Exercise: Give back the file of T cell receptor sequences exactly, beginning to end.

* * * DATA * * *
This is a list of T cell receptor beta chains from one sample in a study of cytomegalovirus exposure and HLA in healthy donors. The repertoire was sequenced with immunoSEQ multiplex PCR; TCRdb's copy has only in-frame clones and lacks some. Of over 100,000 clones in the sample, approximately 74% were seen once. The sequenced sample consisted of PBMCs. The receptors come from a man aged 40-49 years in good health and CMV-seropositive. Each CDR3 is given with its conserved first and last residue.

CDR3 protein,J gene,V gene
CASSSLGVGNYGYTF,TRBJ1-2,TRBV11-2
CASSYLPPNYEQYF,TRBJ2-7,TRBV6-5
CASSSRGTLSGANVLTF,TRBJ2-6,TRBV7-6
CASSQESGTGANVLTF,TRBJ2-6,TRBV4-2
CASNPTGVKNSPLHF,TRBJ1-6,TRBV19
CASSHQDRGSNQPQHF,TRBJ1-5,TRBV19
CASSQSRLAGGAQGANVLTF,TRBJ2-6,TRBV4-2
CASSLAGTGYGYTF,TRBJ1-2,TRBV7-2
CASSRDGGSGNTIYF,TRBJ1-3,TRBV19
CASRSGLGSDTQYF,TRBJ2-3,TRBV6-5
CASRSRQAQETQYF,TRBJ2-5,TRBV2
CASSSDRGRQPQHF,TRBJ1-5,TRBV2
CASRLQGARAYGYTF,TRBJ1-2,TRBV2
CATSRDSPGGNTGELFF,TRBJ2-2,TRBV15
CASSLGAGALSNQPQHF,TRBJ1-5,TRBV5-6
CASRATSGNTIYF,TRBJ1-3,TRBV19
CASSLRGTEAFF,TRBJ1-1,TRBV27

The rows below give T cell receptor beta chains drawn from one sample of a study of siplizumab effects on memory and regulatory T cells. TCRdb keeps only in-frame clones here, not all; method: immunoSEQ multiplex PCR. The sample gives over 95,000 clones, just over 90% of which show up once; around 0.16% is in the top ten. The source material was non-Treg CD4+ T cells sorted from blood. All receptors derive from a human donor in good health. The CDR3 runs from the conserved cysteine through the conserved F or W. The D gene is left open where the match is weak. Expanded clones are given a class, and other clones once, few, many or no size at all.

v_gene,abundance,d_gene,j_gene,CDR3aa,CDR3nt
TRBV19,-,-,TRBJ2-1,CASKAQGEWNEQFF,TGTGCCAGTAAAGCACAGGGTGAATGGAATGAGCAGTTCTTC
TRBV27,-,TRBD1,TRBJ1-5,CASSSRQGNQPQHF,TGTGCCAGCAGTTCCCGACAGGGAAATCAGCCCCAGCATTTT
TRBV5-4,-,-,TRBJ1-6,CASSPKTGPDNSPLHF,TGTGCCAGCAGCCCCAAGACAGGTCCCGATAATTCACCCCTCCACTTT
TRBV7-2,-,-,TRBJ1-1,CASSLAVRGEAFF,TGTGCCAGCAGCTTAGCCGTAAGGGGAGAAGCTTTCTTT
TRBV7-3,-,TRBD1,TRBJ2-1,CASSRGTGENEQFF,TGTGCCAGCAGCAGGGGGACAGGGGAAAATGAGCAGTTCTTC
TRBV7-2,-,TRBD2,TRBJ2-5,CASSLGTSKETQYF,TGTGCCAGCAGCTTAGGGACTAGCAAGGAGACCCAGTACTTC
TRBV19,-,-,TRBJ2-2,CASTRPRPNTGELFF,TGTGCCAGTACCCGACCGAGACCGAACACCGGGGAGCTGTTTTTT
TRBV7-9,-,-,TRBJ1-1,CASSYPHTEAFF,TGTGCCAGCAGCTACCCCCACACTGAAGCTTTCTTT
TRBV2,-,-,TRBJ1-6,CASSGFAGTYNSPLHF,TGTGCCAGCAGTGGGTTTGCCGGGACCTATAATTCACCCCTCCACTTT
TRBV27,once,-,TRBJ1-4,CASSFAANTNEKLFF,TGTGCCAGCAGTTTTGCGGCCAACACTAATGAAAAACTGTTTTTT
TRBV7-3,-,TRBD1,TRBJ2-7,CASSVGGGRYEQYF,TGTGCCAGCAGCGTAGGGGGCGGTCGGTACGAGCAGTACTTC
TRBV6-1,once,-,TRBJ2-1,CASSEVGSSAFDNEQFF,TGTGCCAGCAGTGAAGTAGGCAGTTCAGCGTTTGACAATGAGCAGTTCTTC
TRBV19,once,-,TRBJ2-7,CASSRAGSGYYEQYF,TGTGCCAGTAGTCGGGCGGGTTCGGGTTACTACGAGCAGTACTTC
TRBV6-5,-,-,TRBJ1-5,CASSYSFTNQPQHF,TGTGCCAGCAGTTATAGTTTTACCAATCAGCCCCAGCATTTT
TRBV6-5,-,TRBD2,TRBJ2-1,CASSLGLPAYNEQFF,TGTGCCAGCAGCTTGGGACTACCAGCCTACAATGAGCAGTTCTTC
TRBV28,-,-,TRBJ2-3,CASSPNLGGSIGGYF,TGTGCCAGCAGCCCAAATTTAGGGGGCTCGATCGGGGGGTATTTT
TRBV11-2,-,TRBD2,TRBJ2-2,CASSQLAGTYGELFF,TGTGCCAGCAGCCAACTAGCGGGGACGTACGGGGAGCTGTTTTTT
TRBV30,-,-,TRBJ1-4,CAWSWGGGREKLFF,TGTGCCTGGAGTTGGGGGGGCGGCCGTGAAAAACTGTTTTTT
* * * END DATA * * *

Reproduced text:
This is a list of T cell receptor beta chains from one sample in a study of cytomegalovirus exposure and HLA in healthy donors. The repertoire was sequenced with immunoSEQ multiplex PCR; TCRdb's copy has only in-frame clones and lacks some. Of over 100,000 clones in the sample, approximately 74% were seen once. The sequenced sample consisted of PBMCs. The receptors come from a man aged 40-49 years in good health and CMV-seropositive. Each CDR3 is given with its conserved first and last residue.

CDR3 protein,J gene,V gene
CASSSLGVGNYGYTF,TRBJ1-2,TRBV11-2
CASSYLPPNYEQYF,TRBJ2-7,TRBV6-5
CASSSRGTLSGANVLTF,TRBJ2-6,TRBV7-6
CASSQESGTGANVLTF,TRBJ2-6,TRBV4-2
CASNPTGVKNSPLHF,TRBJ1-6,TRBV19
CASSHQDRGSNQPQHF,TRBJ1-5,TRBV19
CASSQSRLAGGAQGANVLTF,TRBJ2-6,TRBV4-2
CASSLAGTGYGYTF,TRBJ1-2,TRBV7-2
CASSRDGGSGNTIYF,TRBJ1-3,TRBV19
CASRSGLGSDTQYF,TRBJ2-3,TRBV6-5
CASRSRQAQETQYF,TRBJ2-5,TRBV2
CASSSDRGRQPQHF,TRBJ1-5,TRBV2
CASRLQGARAYGYTF,TRBJ1-2,TRBV2
CATSRDSPGGNTGELFF,TRBJ2-2,TRBV15
CASSLGAGALSNQPQHF,TRBJ1-5,TRBV5-6
CASRATSGNTIYF,TRBJ1-3,TRBV19
CASSLRGTEAFF,TRBJ1-1,TRBV27

The rows below give T cell receptor beta chains drawn from one sample of a study of siplizumab effects on memory and regulatory T cells. TCRdb keeps only in-frame clones here, not all; method: immunoSEQ multiplex PCR. The sample gives over 95,000 clones, just over 90% of which show up once; around 0.16% is in the top ten. The source material was non-Treg CD4+ T cells sorted from blood. All receptors derive from a human donor in good health. The CDR3 runs from the conserved cysteine through the conserved F or W. The D gene is left open where the match is weak. Expanded clones are given a class, and other clones once, few, many or no size at all.

v_gene,abundance,d_gene,j_gene,CDR3aa,CDR3nt
TRBV19,-,-,TRBJ2-1,CASKAQGEWNEQFF,TGTGCCAGTAAAGCACAGGGTGAATGGAATGAGCAGTTCTTC
TRBV27,-,TRBD1,TRBJ1-5,CASSSRQGNQPQHF,TGTGCCAGCAGTTCCCGACAGGGAAATCAGCCCCAGCATTTT
TRBV5-4,-,-,TRBJ1-6,CASSPKTGPDNSPLHF,TGTGCCAGCAGCCCCAAGACAGGTCCCGATAATTCACCCCTCCACTTT
TRBV7-2,-,-,TRBJ1-1,CASSLAVRGEAFF,TGTGCCAGCAGCTTAGCCGTAAGGGGAGAAGCTTTCTTT
TRBV7-3,-,TRBD1,TRBJ2-1,CASSRGTGENEQFF,TGTGCCAGCAGCAGGGGGACAGGGGAAAATGAGCAGTTCTTC
TRBV7-2,-,TRBD2,TRBJ2-5,CASSLGTSKETQYF,TGTGCCAGCAGCTTAGGGACTAGCAAGGAGACCCAGTACTTC
TRBV19,-,-,TRBJ2-2,CASTRPRPNTGELFF,TGTGCCAGTACCCGACCGAGACCGAACACCGGGGAGCTGTTTTTT
TRBV7-9,-,-,TRBJ1-1,CASSYPHTEAFF,TGTGCCAGCAGCTACCCCCACACTGAAGCTTTCTTT
TRBV2,-,-,TRBJ1-6,CASSGFAGTYNSPLHF,TGTGCCAGCAGTGGGTTTGCCGGGACCTATAATTCACCCCTCCACTTT
TRBV27,once,-,TRBJ1-4,CASSFAANTNEKLFF,TGTGCCAGCAGTTTTGCGGCCAACACTAATGAAAAACTGTTTTTT
TRBV7-3,-,TRBD1,TRBJ2-7,CASSVGGGRYEQYF,TGTGCCAGCAGCGTAGGGGGCGGTCGGTACGAGCAGTACTTC
TRBV6-1,once,-,TRBJ2-1,CASSEVGSSAFDNEQFF,TGTGCCAGCAGTGAAGTAGGCAGTTCAGCGTTTGACAATGAGCAGTTCTTC
TRBV19,once,-,TRBJ2-7,CASSRAGSGYYEQYF,TGTGCCAGTAGTCGGGCGGGTTCGGGTTACTACGAGCAGTACTTC
TRBV6-5,-,-,TRBJ1-5,CASSYSFTNQPQHF,TGTGCCAGCAGTTATAGTTTTACCAATCAGCCCCAGCATTTT
TRBV6-5,-,TRBD2,TRBJ2-1,CASSLGLPAYNEQFF,TGTGCCAGCAGCTTGGGACTACCAGCCTACAATGAGCAGTTCTTC
TRBV28,-,-,TRBJ2-3,CASSPNLGGSIGGYF,TGTGCCAGCAGCCCAAATTTAGGGGGCTCGATCGGGGGGTATTTT
TRBV11-2,-,TRBD2,TRBJ2-2,CASSQLAGTYGELFF,TGTGCCAGCAGCCAACTAGCGGGGACGTACGGGGAGCTGTTTTTT
TRBV30,-,-,TRBJ1-4,CAWSWGGGREKLFF,TGTGCCTGGAGTTGGGGGGGCGGCCGTGAAAAACTGTTTTTT